May 01, 2006

Wolpe on Schiavo

In a column in the Philadelphia Inquirer AJOB's Paul Root Wolpe writes this:
Theresa Schiavo's body was kept alive for 15 years in a condition that simply did not exist before the mid-20th century. Her brain was badly damaged, and all higher function had been lost, yet her body functioned, she breathed without mechanical aid, her body responded to some stimuli, and she vocalized and moved. When Michael Schiavo looked upon his wife, he saw a body devoid of the mind and personality that made Terri a person, and he felt an obligation to end an existence he was sure she would not want. When the Schindlers looked upon their daughter, they saw a suffering child, warm-blooded and moving, whom they wanted to protect and safeguard as parents.

The real truth - the one hidden in the invective and hostility that infected so much of the debate over the case - is that both sides were right. Terri Schiavo found herself in a medical limbo that left her person and nonperson, severely damaged yet not really suffering, awake and moving yet not perceiving or feeling. That is precisely what makes these cases so tragic.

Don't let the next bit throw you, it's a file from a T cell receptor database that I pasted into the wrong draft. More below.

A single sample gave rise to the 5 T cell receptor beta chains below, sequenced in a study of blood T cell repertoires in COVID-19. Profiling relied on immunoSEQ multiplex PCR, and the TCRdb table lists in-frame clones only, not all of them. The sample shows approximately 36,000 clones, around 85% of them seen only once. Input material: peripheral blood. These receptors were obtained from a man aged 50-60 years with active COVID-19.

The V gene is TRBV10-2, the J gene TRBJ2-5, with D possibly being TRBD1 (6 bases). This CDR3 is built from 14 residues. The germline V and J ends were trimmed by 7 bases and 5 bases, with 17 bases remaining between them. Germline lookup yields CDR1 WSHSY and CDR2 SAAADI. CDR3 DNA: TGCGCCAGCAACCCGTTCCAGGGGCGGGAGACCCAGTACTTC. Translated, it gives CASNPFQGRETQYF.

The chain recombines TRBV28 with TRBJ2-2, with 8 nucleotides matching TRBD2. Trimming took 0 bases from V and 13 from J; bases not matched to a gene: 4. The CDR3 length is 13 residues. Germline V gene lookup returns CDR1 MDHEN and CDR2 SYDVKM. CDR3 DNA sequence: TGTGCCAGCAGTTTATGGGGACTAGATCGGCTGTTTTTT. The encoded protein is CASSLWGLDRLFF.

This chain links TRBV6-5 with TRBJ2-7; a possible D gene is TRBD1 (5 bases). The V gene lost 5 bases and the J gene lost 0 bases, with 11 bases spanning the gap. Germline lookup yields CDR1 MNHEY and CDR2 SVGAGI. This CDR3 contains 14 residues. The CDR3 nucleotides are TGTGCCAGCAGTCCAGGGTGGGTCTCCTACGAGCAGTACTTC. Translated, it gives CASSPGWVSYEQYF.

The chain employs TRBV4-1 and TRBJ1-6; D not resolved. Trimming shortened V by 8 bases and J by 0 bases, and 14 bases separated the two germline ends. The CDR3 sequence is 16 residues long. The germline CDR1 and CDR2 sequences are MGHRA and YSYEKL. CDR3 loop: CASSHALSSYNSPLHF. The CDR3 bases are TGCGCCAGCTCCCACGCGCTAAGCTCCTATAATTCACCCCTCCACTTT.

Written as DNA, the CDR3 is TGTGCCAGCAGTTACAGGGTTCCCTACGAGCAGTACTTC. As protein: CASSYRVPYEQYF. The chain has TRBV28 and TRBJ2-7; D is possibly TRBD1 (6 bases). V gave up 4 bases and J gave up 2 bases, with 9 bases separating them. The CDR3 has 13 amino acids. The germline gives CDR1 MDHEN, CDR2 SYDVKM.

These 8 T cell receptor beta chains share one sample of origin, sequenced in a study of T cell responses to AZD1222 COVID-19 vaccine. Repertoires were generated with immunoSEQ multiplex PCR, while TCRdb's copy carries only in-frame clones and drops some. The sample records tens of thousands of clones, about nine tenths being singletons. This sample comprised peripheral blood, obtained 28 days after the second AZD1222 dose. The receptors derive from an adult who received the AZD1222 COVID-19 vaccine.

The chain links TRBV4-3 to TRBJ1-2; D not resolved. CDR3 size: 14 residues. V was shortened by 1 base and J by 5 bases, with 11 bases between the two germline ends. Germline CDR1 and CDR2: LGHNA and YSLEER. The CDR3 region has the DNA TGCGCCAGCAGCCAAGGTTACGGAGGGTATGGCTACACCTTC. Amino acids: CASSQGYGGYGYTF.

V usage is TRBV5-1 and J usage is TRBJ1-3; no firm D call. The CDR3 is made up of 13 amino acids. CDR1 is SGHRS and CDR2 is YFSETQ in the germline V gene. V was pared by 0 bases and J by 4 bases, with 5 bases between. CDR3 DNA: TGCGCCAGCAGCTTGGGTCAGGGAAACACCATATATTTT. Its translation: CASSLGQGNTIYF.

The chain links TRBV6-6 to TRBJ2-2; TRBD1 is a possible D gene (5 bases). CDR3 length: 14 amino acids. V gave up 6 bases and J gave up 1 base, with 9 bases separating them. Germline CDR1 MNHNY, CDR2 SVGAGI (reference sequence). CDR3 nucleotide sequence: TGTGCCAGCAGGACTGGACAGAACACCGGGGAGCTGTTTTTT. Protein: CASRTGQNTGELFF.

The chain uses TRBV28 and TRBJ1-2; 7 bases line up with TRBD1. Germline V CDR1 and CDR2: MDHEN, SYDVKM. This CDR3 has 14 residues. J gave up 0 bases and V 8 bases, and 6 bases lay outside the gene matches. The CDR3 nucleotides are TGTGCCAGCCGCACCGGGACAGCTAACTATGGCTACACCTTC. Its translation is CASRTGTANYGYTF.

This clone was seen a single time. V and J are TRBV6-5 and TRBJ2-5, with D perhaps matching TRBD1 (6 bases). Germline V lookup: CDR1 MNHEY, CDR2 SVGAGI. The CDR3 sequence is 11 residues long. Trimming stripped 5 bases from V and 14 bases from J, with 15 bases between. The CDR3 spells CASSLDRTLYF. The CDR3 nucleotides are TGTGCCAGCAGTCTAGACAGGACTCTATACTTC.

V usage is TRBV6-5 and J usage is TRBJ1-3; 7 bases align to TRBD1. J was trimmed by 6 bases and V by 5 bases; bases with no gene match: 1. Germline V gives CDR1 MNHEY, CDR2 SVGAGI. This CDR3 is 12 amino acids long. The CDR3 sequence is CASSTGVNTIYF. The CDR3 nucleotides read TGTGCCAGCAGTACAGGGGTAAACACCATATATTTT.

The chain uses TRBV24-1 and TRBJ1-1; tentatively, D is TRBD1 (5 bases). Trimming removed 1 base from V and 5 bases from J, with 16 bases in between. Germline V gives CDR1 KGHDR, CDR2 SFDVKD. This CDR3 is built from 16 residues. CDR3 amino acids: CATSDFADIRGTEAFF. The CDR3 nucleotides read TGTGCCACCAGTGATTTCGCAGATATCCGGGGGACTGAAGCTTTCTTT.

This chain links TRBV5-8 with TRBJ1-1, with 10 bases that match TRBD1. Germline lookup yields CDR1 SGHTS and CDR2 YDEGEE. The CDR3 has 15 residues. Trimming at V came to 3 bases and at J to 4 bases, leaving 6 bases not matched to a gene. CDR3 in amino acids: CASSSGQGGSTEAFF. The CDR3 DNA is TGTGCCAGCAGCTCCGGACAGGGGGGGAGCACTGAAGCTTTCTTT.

I once heard an antiabortion spokesman say that the struggle over abortion was a fight for the soul of America. And so it is, but not in the way she meant. The health of America's soul depends not on the specific outcome of these debates, but on how we conduct them. Medical science is going to keep throwing these dilemmas our way, and none of them will have simple answers. If we conduct them without bitterness, assuming our opponents' good faith, and in a spirit of working toward solutions, perhaps it won't be quite so hard to die in America.

Day two of the conference, and the small protest, are being covered basically everywhere, which is fitting - after all this is the anniversary conference for a Center that expanded bioethics' reach into public discussion tenfold.

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